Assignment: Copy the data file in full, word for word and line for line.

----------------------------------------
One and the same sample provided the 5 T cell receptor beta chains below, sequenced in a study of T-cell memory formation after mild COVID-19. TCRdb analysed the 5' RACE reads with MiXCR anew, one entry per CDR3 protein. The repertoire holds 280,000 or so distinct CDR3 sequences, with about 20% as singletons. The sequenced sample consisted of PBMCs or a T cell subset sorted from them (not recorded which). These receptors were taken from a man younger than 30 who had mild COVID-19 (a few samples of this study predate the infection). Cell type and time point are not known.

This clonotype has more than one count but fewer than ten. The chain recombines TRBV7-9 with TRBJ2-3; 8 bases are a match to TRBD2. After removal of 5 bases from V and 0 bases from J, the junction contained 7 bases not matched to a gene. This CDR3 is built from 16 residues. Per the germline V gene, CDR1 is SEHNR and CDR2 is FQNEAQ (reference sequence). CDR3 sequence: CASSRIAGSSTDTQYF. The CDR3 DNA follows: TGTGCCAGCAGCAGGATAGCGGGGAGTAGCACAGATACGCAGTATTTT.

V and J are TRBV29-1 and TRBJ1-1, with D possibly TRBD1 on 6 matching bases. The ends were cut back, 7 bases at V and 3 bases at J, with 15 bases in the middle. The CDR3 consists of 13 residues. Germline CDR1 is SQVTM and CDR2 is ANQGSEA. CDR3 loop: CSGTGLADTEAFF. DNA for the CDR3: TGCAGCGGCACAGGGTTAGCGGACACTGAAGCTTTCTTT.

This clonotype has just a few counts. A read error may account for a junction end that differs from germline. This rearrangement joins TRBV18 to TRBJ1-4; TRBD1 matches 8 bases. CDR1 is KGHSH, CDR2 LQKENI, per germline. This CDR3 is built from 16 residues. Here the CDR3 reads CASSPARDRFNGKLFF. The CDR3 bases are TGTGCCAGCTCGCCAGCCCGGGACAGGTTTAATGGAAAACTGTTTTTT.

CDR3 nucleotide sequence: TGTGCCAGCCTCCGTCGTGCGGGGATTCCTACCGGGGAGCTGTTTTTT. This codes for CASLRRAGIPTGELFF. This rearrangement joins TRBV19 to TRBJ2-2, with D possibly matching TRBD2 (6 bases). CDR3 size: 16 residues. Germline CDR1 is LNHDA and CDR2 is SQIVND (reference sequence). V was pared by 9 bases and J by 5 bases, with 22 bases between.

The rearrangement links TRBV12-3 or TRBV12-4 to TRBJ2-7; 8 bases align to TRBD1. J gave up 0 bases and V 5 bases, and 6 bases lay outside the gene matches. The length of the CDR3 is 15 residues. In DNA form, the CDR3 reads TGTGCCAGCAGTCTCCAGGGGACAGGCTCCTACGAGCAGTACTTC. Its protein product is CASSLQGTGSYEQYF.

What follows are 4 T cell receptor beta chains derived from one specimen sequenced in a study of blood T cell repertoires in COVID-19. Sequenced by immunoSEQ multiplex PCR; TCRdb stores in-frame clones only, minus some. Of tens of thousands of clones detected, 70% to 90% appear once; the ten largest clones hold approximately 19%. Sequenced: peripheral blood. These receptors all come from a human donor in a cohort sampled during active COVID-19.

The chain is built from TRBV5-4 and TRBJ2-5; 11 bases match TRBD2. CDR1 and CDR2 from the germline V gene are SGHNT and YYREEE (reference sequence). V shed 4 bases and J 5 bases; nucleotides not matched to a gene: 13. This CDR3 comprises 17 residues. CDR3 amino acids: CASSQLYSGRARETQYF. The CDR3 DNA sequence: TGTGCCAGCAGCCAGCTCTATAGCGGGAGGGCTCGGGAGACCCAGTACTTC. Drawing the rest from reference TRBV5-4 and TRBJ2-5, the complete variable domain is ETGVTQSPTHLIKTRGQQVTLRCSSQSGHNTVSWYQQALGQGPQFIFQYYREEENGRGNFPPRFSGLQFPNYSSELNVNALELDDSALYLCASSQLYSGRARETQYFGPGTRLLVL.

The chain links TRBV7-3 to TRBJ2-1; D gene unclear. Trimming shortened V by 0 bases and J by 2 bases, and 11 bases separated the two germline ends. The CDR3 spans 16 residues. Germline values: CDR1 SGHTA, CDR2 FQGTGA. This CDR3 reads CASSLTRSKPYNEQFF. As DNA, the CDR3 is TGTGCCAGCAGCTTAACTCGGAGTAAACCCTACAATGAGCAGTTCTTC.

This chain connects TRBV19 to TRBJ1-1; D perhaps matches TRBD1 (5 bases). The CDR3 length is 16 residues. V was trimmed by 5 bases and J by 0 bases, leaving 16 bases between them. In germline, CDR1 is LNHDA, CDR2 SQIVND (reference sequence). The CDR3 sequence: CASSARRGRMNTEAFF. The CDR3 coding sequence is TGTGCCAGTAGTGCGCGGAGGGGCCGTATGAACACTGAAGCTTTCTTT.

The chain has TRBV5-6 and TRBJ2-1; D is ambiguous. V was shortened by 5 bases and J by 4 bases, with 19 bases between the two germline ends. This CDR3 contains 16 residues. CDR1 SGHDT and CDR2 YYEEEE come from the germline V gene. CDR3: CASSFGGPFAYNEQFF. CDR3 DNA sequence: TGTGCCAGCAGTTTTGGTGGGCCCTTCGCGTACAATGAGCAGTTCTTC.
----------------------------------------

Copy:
One and the same sample provided the 5 T cell receptor beta chains below, sequenced in a study of T-cell memory formation after mild COVID-19. TCRdb analysed the 5' RACE reads with MiXCR anew, one entry per CDR3 protein. The repertoire holds 280,000 or so distinct CDR3 sequences, with about 20% as singletons. The sequenced sample consisted of PBMCs or a T cell subset sorted from them (not recorded which). These receptors were taken from a man younger than 30 who had mild COVID-19 (a few samples of this study predate the infection). Cell type and time point are not known.

This clonotype has more than one count but fewer than ten. The chain recombines TRBV7-9 with TRBJ2-3; 8 bases are a match to TRBD2. After removal of 5 bases from V and 0 bases from J, the junction contained 7 bases not matched to a gene. This CDR3 is built from 16 residues. Per the germline V gene, CDR1 is SEHNR and CDR2 is FQNEAQ (reference sequence). CDR3 sequence: CASSRIAGSSTDTQYF. The CDR3 DNA follows: TGTGCCAGCAGCAGGATAGCGGGGAGTAGCACAGATACGCAGTATTTT.

V and J are TRBV29-1 and TRBJ1-1, with D possibly TRBD1 on 6 matching bases. The ends were cut back, 7 bases at V and 3 bases at J, with 15 bases in the middle. The CDR3 consists of 13 residues. Germline CDR1 is SQVTM and CDR2 is ANQGSEA. CDR3 loop: CSGTGLADTEAFF. DNA for the CDR3: TGCAGCGGCACAGGGTTAGCGGACACTGAAGCTTTCTTT.

This clonotype has just a few counts. A read error may account for a junction end that differs from germline. This rearrangement joins TRBV18 to TRBJ1-4; TRBD1 matches 8 bases. CDR1 is KGHSH, CDR2 LQKENI, per germline. This CDR3 is built from 16 residues. Here the CDR3 reads CASSPARDRFNGKLFF. The CDR3 bases are TGTGCCAGCTCGCCAGCCCGGGACAGGTTTAATGGAAAACTGTTTTTT.

CDR3 nucleotide sequence: TGTGCCAGCCTCCGTCGTGCGGGGATTCCTACCGGGGAGCTGTTTTTT. This codes for CASLRRAGIPTGELFF. This rearrangement joins TRBV19 to TRBJ2-2, with D possibly matching TRBD2 (6 bases). CDR3 size: 16 residues. Germline CDR1 is LNHDA and CDR2 is SQIVND (reference sequence). V was pared by 9 bases and J by 5 bases, with 22 bases between.

The rearrangement links TRBV12-3 or TRBV12-4 to TRBJ2-7; 8 bases align to TRBD1. J gave up 0 bases and V 5 bases, and 6 bases lay outside the gene matches. The length of the CDR3 is 15 residues. In DNA form, the CDR3 reads TGTGCCAGCAGTCTCCAGGGGACAGGCTCCTACGAGCAGTACTTC. Its protein product is CASSLQGTGSYEQYF.

What follows are 4 T cell receptor beta chains derived from one specimen sequenced in a study of blood T cell repertoires in COVID-19. Sequenced by immunoSEQ multiplex PCR; TCRdb stores in-frame clones only, minus some. Of tens of thousands of clones detected, 70% to 90% appear once; the ten largest clones hold approximately 19%. Sequenced: peripheral blood. These receptors all come from a human donor in a cohort sampled during active COVID-19.

The chain is built from TRBV5-4 and TRBJ2-5; 11 bases match TRBD2. CDR1 and CDR2 from the germline V gene are SGHNT and YYREEE (reference sequence). V shed 4 bases and J 5 bases; nucleotides not matched to a gene: 13. This CDR3 comprises 17 residues. CDR3 amino acids: CASSQLYSGRARETQYF. The CDR3 DNA sequence: TGTGCCAGCAGCCAGCTCTATAGCGGGAGGGCTCGGGAGACCCAGTACTTC. Drawing the rest from reference TRBV5-4 and TRBJ2-5, the complete variable domain is ETGVTQSPTHLIKTRGQQVTLRCSSQSGHNTVSWYQQALGQGPQFIFQYYREEENGRGNFPPRFSGLQFPNYSSELNVNALELDDSALYLCASSQLYSGRARETQYFGPGTRLLVL.

The chain links TRBV7-3 to TRBJ2-1; D gene unclear. Trimming shortened V by 0 bases and J by 2 bases, and 11 bases separated the two germline ends. The CDR3 spans 16 residues. Germline values: CDR1 SGHTA, CDR2 FQGTGA. This CDR3 reads CASSLTRSKPYNEQFF. As DNA, the CDR3 is TGTGCCAGCAGCTTAACTCGGAGTAAACCCTACAATGAGCAGTTCTTC.

This chain connects TRBV19 to TRBJ1-1; D perhaps matches TRBD1 (5 bases). The CDR3 length is 16 residues. V was trimmed by 5 bases and J by 0 bases, leaving 16 bases between them. In germline, CDR1 is LNHDA, CDR2 SQIVND (reference sequence). The CDR3 sequence: CASSARRGRMNTEAFF. The CDR3 coding sequence is TGTGCCAGTAGTGCGCGGAGGGGCCGTATGAACACTGAAGCTTTCTTT.

The chain has TRBV5-6 and TRBJ2-1; D is ambiguous. V was shortened by 5 bases and J by 4 bases, with 19 bases between the two germline ends. This CDR3 contains 16 residues. CDR1 SGHDT and CDR2 YYEEEE come from the germline V gene. CDR3: CASSFGGPFAYNEQFF. CDR3 DNA sequence: TGTGCCAGCAGTTTTGGTGGGCCCTTCGCGTACAATGAGCAGTTCTTC.